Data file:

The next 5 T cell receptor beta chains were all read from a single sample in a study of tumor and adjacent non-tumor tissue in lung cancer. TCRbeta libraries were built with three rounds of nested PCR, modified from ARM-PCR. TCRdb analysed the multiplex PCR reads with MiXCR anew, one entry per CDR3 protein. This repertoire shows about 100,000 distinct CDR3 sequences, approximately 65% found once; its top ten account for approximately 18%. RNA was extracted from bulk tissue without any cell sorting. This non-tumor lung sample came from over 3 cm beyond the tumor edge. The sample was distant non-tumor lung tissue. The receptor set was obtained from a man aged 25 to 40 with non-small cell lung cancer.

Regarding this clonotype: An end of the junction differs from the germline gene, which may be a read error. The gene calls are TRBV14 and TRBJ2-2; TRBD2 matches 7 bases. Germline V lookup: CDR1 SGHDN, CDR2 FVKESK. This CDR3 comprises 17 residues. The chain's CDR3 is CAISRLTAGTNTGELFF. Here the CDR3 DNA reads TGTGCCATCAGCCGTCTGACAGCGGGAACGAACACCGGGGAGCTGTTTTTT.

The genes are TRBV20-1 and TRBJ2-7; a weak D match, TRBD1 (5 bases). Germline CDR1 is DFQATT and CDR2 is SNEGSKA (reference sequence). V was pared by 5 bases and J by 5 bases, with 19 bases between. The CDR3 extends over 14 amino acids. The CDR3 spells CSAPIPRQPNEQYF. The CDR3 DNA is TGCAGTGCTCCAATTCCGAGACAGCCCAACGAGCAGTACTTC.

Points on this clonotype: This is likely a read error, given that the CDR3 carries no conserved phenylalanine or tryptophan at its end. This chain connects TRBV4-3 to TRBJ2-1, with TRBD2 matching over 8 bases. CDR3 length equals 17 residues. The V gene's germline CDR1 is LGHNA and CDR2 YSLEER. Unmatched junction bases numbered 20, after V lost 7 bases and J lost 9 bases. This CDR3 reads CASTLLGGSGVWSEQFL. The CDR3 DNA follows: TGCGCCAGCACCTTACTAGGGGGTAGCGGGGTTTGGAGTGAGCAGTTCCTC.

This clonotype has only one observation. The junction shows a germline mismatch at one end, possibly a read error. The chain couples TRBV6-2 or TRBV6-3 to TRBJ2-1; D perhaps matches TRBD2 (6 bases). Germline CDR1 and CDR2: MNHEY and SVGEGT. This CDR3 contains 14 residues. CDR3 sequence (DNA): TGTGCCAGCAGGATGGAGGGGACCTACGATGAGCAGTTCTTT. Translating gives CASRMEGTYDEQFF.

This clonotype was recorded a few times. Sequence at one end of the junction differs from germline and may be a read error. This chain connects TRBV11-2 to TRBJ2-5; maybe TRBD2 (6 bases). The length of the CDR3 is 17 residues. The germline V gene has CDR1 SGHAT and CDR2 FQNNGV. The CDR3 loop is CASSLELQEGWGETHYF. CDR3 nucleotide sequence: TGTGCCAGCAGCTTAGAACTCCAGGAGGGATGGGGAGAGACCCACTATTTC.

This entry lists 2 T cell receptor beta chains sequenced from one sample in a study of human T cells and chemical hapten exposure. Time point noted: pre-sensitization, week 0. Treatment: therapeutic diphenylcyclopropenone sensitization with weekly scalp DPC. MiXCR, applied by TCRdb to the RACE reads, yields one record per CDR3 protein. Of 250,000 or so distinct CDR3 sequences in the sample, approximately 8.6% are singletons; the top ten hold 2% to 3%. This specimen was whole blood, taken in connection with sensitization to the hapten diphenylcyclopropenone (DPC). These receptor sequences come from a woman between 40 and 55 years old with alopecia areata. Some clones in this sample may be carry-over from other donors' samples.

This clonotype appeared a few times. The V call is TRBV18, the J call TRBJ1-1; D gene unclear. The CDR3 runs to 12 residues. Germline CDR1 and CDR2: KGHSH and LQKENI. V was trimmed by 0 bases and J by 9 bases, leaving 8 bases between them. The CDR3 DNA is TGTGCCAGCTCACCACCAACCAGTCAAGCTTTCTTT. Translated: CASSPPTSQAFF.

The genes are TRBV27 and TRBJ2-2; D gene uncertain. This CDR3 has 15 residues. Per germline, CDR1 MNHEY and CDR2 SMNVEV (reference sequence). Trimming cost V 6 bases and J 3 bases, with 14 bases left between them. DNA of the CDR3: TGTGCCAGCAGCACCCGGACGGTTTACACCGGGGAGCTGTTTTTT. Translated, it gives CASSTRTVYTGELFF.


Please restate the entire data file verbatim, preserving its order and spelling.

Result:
The next 5 T cell receptor beta chains were all read from a single sample in a study of tumor and adjacent non-tumor tissue in lung cancer. TCRbeta libraries were built with three rounds of nested PCR, modified from ARM-PCR. TCRdb analysed the multiplex PCR reads with MiXCR anew, one entry per CDR3 protein. This repertoire shows about 100,000 distinct CDR3 sequences, approximately 65% found once; its top ten account for approximately 18%. RNA was extracted from bulk tissue without any cell sorting. This non-tumor lung sample came from over 3 cm beyond the tumor edge. The sample was distant non-tumor lung tissue. The receptor set was obtained from a man aged 25 to 40 with non-small cell lung cancer.

Regarding this clonotype: An end of the junction differs from the germline gene, which may be a read error. The gene calls are TRBV14 and TRBJ2-2; TRBD2 matches 7 bases. Germline V lookup: CDR1 SGHDN, CDR2 FVKESK. This CDR3 comprises 17 residues. The chain's CDR3 is CAISRLTAGTNTGELFF. Here the CDR3 DNA reads TGTGCCATCAGCCGTCTGACAGCGGGAACGAACACCGGGGAGCTGTTTTTT.

The genes are TRBV20-1 and TRBJ2-7; a weak D match, TRBD1 (5 bases). Germline CDR1 is DFQATT and CDR2 is SNEGSKA (reference sequence). V was pared by 5 bases and J by 5 bases, with 19 bases between. The CDR3 extends over 14 amino acids. The CDR3 spells CSAPIPRQPNEQYF. The CDR3 DNA is TGCAGTGCTCCAATTCCGAGACAGCCCAACGAGCAGTACTTC.

Points on this clonotype: This is likely a read error, given that the CDR3 carries no conserved phenylalanine or tryptophan at its end. This chain connects TRBV4-3 to TRBJ2-1, with TRBD2 matching over 8 bases. CDR3 length equals 17 residues. The V gene's germline CDR1 is LGHNA and CDR2 YSLEER. Unmatched junction bases numbered 20, after V lost 7 bases and J lost 9 bases. This CDR3 reads CASTLLGGSGVWSEQFL. The CDR3 DNA follows: TGCGCCAGCACCTTACTAGGGGGTAGCGGGGTTTGGAGTGAGCAGTTCCTC.

This clonotype has only one observation. The junction shows a germline mismatch at one end, possibly a read error. The chain couples TRBV6-2 or TRBV6-3 to TRBJ2-1; D perhaps matches TRBD2 (6 bases). Germline CDR1 and CDR2: MNHEY and SVGEGT. This CDR3 contains 14 residues. CDR3 sequence (DNA): TGTGCCAGCAGGATGGAGGGGACCTACGATGAGCAGTTCTTT. Translating gives CASRMEGTYDEQFF.

This clonotype was recorded a few times. Sequence at one end of the junction differs from germline and may be a read error. This chain connects TRBV11-2 to TRBJ2-5; maybe TRBD2 (6 bases). The length of the CDR3 is 17 residues. The germline V gene has CDR1 SGHAT and CDR2 FQNNGV. The CDR3 loop is CASSLELQEGWGETHYF. CDR3 nucleotide sequence: TGTGCCAGCAGCTTAGAACTCCAGGAGGGATGGGGAGAGACCCACTATTTC.

This entry lists 2 T cell receptor beta chains sequenced from one sample in a study of human T cells and chemical hapten exposure. Time point noted: pre-sensitization, week 0. Treatment: therapeutic diphenylcyclopropenone sensitization with weekly scalp DPC. MiXCR, applied by TCRdb to the RACE reads, yields one record per CDR3 protein. Of 250,000 or so distinct CDR3 sequences in the sample, approximately 8.6% are singletons; the top ten hold 2% to 3%. This specimen was whole blood, taken in connection with sensitization to the hapten diphenylcyclopropenone (DPC). These receptor sequences come from a woman between 40 and 55 years old with alopecia areata. Some clones in this sample may be carry-over from other donors' samples.

This clonotype appeared a few times. The V call is TRBV18, the J call TRBJ1-1; D gene unclear. The CDR3 runs to 12 residues. Germline CDR1 and CDR2: KGHSH and LQKENI. V was trimmed by 0 bases and J by 9 bases, leaving 8 bases between them. The CDR3 DNA is TGTGCCAGCTCACCACCAACCAGTCAAGCTTTCTTT. Translated: CASSPPTSQAFF.

The genes are TRBV27 and TRBJ2-2; D gene uncertain. This CDR3 has 15 residues. Per germline, CDR1 MNHEY and CDR2 SMNVEV (reference sequence). Trimming cost V 6 bases and J 3 bases, with 14 bases left between them. DNA of the CDR3: TGTGCCAGCAGCACCCGGACGGTTTACACCGGGGAGCTGTTTTTT. Translated, it gives CASSTRTVYTGELFF.